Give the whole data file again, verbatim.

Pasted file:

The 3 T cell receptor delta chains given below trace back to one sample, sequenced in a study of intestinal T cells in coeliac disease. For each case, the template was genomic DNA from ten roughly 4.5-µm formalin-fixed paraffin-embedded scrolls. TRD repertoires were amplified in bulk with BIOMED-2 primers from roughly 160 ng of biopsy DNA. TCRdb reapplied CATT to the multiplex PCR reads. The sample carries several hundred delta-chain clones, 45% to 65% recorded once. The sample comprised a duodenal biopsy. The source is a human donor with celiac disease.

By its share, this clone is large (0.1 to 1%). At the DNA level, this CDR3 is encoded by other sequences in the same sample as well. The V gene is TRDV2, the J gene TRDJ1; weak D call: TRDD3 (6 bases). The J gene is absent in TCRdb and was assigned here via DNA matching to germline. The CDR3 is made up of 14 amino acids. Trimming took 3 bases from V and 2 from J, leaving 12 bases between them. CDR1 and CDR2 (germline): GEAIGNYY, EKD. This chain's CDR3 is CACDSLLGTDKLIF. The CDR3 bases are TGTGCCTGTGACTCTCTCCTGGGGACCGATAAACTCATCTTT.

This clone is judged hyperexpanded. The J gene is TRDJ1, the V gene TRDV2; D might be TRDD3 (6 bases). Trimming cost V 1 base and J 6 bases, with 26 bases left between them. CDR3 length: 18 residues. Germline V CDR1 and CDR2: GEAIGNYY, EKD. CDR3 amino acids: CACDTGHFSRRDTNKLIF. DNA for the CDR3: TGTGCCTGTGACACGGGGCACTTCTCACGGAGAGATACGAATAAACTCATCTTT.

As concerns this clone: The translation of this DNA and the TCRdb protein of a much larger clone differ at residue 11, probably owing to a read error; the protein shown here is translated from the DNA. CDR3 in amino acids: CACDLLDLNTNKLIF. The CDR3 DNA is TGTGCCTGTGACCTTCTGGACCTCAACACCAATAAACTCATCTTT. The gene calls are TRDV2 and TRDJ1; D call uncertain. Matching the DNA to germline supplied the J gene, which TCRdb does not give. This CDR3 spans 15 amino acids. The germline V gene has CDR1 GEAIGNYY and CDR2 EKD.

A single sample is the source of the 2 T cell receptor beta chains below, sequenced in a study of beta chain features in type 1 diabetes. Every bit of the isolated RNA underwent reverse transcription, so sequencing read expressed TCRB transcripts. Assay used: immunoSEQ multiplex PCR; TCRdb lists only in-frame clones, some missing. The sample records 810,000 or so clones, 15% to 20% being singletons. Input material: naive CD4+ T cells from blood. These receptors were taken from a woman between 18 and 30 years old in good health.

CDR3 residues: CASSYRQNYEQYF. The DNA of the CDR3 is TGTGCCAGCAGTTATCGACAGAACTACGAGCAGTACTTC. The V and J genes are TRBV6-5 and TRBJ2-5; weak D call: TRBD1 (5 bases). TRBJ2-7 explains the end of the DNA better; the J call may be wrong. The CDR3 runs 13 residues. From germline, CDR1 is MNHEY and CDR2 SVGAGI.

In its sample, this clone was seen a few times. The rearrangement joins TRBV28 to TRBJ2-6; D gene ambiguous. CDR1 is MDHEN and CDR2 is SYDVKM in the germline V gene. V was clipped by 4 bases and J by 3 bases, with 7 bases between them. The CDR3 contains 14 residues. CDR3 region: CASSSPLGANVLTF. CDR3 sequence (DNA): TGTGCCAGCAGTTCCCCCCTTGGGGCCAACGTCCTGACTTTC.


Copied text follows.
The 3 T cell receptor delta chains given below trace back to one sample, sequenced in a study of intestinal T cells in coeliac disease. For each case, the template was genomic DNA from ten roughly 4.5-µm formalin-fixed paraffin-embedded scrolls. TRD repertoires were amplified in bulk with BIOMED-2 primers from roughly 160 ng of biopsy DNA. TCRdb reapplied CATT to the multiplex PCR reads. The sample carries several hundred delta-chain clones, 45% to 65% recorded once. The sample comprised a duodenal biopsy. The source is a human donor with celiac disease.

By its share, this clone is large (0.1 to 1%). At the DNA level, this CDR3 is encoded by other sequences in the same sample as well. The V gene is TRDV2, the J gene TRDJ1; weak D call: TRDD3 (6 bases). The J gene is absent in TCRdb and was assigned here via DNA matching to germline. The CDR3 is made up of 14 amino acids. Trimming took 3 bases from V and 2 from J, leaving 12 bases between them. CDR1 and CDR2 (germline): GEAIGNYY, EKD. This chain's CDR3 is CACDSLLGTDKLIF. The CDR3 bases are TGTGCCTGTGACTCTCTCCTGGGGACCGATAAACTCATCTTT.

This clone is judged hyperexpanded. The J gene is TRDJ1, the V gene TRDV2; D might be TRDD3 (6 bases). Trimming cost V 1 base and J 6 bases, with 26 bases left between them. CDR3 length: 18 residues. Germline V CDR1 and CDR2: GEAIGNYY, EKD. CDR3 amino acids: CACDTGHFSRRDTNKLIF. DNA for the CDR3: TGTGCCTGTGACACGGGGCACTTCTCACGGAGAGATACGAATAAACTCATCTTT.

As concerns this clone: The translation of this DNA and the TCRdb protein of a much larger clone differ at residue 11, probably owing to a read error; the protein shown here is translated from the DNA. CDR3 in amino acids: CACDLLDLNTNKLIF. The CDR3 DNA is TGTGCCTGTGACCTTCTGGACCTCAACACCAATAAACTCATCTTT. The gene calls are TRDV2 and TRDJ1; D call uncertain. Matching the DNA to germline supplied the J gene, which TCRdb does not give. This CDR3 spans 15 amino acids. The germline V gene has CDR1 GEAIGNYY and CDR2 EKD.

A single sample is the source of the 2 T cell receptor beta chains below, sequenced in a study of beta chain features in type 1 diabetes. Every bit of the isolated RNA underwent reverse transcription, so sequencing read expressed TCRB transcripts. Assay used: immunoSEQ multiplex PCR; TCRdb lists only in-frame clones, some missing. The sample records 810,000 or so clones, 15% to 20% being singletons. Input material: naive CD4+ T cells from blood. These receptors were taken from a woman between 18 and 30 years old in good health.

CDR3 residues: CASSYRQNYEQYF. The DNA of the CDR3 is TGTGCCAGCAGTTATCGACAGAACTACGAGCAGTACTTC. The V and J genes are TRBV6-5 and TRBJ2-5; weak D call: TRBD1 (5 bases). TRBJ2-7 explains the end of the DNA better; the J call may be wrong. The CDR3 runs 13 residues. From germline, CDR1 is MNHEY and CDR2 SVGAGI.

In its sample, this clone was seen a few times. The rearrangement joins TRBV28 to TRBJ2-6; D gene ambiguous. CDR1 is MDHEN and CDR2 is SYDVKM in the germline V gene. V was clipped by 4 bases and J by 3 bases, with 7 bases between them. The CDR3 contains 14 residues. CDR3 region: CASSSPLGANVLTF. CDR3 sequence (DNA): TGTGCCAGCAGTTCCCCCCTTGGGGCCAACGTCCTGACTTTC.